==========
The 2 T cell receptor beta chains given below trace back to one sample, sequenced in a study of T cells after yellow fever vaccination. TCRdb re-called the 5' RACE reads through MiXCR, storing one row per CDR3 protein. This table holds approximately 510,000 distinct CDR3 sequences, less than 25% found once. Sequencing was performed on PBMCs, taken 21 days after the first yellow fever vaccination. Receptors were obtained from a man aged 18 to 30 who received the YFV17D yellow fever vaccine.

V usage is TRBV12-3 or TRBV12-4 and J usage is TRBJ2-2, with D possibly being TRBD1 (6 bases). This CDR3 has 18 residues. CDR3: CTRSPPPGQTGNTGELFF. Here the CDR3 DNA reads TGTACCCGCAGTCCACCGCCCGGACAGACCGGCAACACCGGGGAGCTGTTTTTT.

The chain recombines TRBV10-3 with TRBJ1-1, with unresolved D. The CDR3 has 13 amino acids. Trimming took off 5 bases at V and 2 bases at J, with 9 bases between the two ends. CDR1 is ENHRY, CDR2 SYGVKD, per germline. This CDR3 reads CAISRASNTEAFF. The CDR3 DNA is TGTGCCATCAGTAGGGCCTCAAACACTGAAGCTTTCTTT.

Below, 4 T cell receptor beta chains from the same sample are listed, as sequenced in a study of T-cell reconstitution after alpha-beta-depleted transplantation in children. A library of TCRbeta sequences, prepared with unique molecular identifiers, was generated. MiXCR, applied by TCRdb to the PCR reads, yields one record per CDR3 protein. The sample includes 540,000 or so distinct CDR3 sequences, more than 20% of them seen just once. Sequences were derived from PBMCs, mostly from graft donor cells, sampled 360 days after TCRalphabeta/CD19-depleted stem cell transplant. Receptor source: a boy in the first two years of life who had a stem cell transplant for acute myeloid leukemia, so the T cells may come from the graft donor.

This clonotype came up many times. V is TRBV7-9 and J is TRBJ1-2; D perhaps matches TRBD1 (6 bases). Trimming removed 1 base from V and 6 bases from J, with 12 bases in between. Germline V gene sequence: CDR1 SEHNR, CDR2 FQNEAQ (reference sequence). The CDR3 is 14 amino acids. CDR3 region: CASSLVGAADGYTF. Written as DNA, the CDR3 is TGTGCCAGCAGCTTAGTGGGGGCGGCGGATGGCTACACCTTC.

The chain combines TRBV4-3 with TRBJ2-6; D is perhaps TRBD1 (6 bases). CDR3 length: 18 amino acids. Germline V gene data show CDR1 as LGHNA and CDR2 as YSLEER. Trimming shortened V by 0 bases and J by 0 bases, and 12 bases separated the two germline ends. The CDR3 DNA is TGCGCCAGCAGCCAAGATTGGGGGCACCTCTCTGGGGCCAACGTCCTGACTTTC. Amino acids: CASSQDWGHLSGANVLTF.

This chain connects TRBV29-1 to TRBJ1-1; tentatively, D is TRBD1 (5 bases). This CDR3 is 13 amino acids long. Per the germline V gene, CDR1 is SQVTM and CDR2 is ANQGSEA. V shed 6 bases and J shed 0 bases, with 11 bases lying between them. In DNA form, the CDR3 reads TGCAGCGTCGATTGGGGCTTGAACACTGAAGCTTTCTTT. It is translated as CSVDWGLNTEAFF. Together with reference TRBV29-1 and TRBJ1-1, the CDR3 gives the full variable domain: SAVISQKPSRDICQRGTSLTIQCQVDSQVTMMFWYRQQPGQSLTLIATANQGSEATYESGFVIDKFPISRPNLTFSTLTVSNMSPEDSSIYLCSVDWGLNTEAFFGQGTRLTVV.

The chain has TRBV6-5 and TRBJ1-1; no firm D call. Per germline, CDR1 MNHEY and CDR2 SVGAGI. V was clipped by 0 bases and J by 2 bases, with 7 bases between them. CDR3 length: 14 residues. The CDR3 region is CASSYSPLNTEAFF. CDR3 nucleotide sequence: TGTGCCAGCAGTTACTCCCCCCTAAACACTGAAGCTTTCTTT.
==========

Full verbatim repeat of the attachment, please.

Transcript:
The 2 T cell receptor beta chains given below trace back to one sample, sequenced in a study of T cells after yellow fever vaccination. TCRdb re-called the 5' RACE reads through MiXCR, storing one row per CDR3 protein. This table holds approximately 510,000 distinct CDR3 sequences, less than 25% found once. Sequencing was performed on PBMCs, taken 21 days after the first yellow fever vaccination. Receptors were obtained from a man aged 18 to 30 who received the YFV17D yellow fever vaccine.

V usage is TRBV12-3 or TRBV12-4 and J usage is TRBJ2-2, with D possibly being TRBD1 (6 bases). This CDR3 has 18 residues. CDR3: CTRSPPPGQTGNTGELFF. Here the CDR3 DNA reads TGTACCCGCAGTCCACCGCCCGGACAGACCGGCAACACCGGGGAGCTGTTTTTT.

The chain recombines TRBV10-3 with TRBJ1-1, with unresolved D. The CDR3 has 13 amino acids. Trimming took off 5 bases at V and 2 bases at J, with 9 bases between the two ends. CDR1 is ENHRY, CDR2 SYGVKD, per germline. This CDR3 reads CAISRASNTEAFF. The CDR3 DNA is TGTGCCATCAGTAGGGCCTCAAACACTGAAGCTTTCTTT.

Below, 4 T cell receptor beta chains from the same sample are listed, as sequenced in a study of T-cell reconstitution after alpha-beta-depleted transplantation in children. A library of TCRbeta sequences, prepared with unique molecular identifiers, was generated. MiXCR, applied by TCRdb to the PCR reads, yields one record per CDR3 protein. The sample includes 540,000 or so distinct CDR3 sequences, more than 20% of them seen just once. Sequences were derived from PBMCs, mostly from graft donor cells, sampled 360 days after TCRalphabeta/CD19-depleted stem cell transplant. Receptor source: a boy in the first two years of life who had a stem cell transplant for acute myeloid leukemia, so the T cells may come from the graft donor.

This clonotype came up many times. V is TRBV7-9 and J is TRBJ1-2; D perhaps matches TRBD1 (6 bases). Trimming removed 1 base from V and 6 bases from J, with 12 bases in between. Germline V gene sequence: CDR1 SEHNR, CDR2 FQNEAQ (reference sequence). The CDR3 is 14 amino acids. CDR3 region: CASSLVGAADGYTF. Written as DNA, the CDR3 is TGTGCCAGCAGCTTAGTGGGGGCGGCGGATGGCTACACCTTC.

The chain combines TRBV4-3 with TRBJ2-6; D is perhaps TRBD1 (6 bases). CDR3 length: 18 amino acids. Germline V gene data show CDR1 as LGHNA and CDR2 as YSLEER. Trimming shortened V by 0 bases and J by 0 bases, and 12 bases separated the two germline ends. The CDR3 DNA is TGCGCCAGCAGCCAAGATTGGGGGCACCTCTCTGGGGCCAACGTCCTGACTTTC. Amino acids: CASSQDWGHLSGANVLTF.

This chain connects TRBV29-1 to TRBJ1-1; tentatively, D is TRBD1 (5 bases). This CDR3 is 13 amino acids long. Per the germline V gene, CDR1 is SQVTM and CDR2 is ANQGSEA. V shed 6 bases and J shed 0 bases, with 11 bases lying between them. In DNA form, the CDR3 reads TGCAGCGTCGATTGGGGCTTGAACACTGAAGCTTTCTTT. It is translated as CSVDWGLNTEAFF. Together with reference TRBV29-1 and TRBJ1-1, the CDR3 gives the full variable domain: SAVISQKPSRDICQRGTSLTIQCQVDSQVTMMFWYRQQPGQSLTLIATANQGSEATYESGFVIDKFPISRPNLTFSTLTVSNMSPEDSSIYLCSVDWGLNTEAFFGQGTRLTVV.

The chain has TRBV6-5 and TRBJ1-1; no firm D call. Per germline, CDR1 MNHEY and CDR2 SVGAGI. V was clipped by 0 bases and J by 2 bases, with 7 bases between them. CDR3 length: 14 residues. The CDR3 region is CASSYSPLNTEAFF. CDR3 nucleotide sequence: TGTGCCAGCAGTTACTCCCCCCTAAACACTGAAGCTTTCTTT.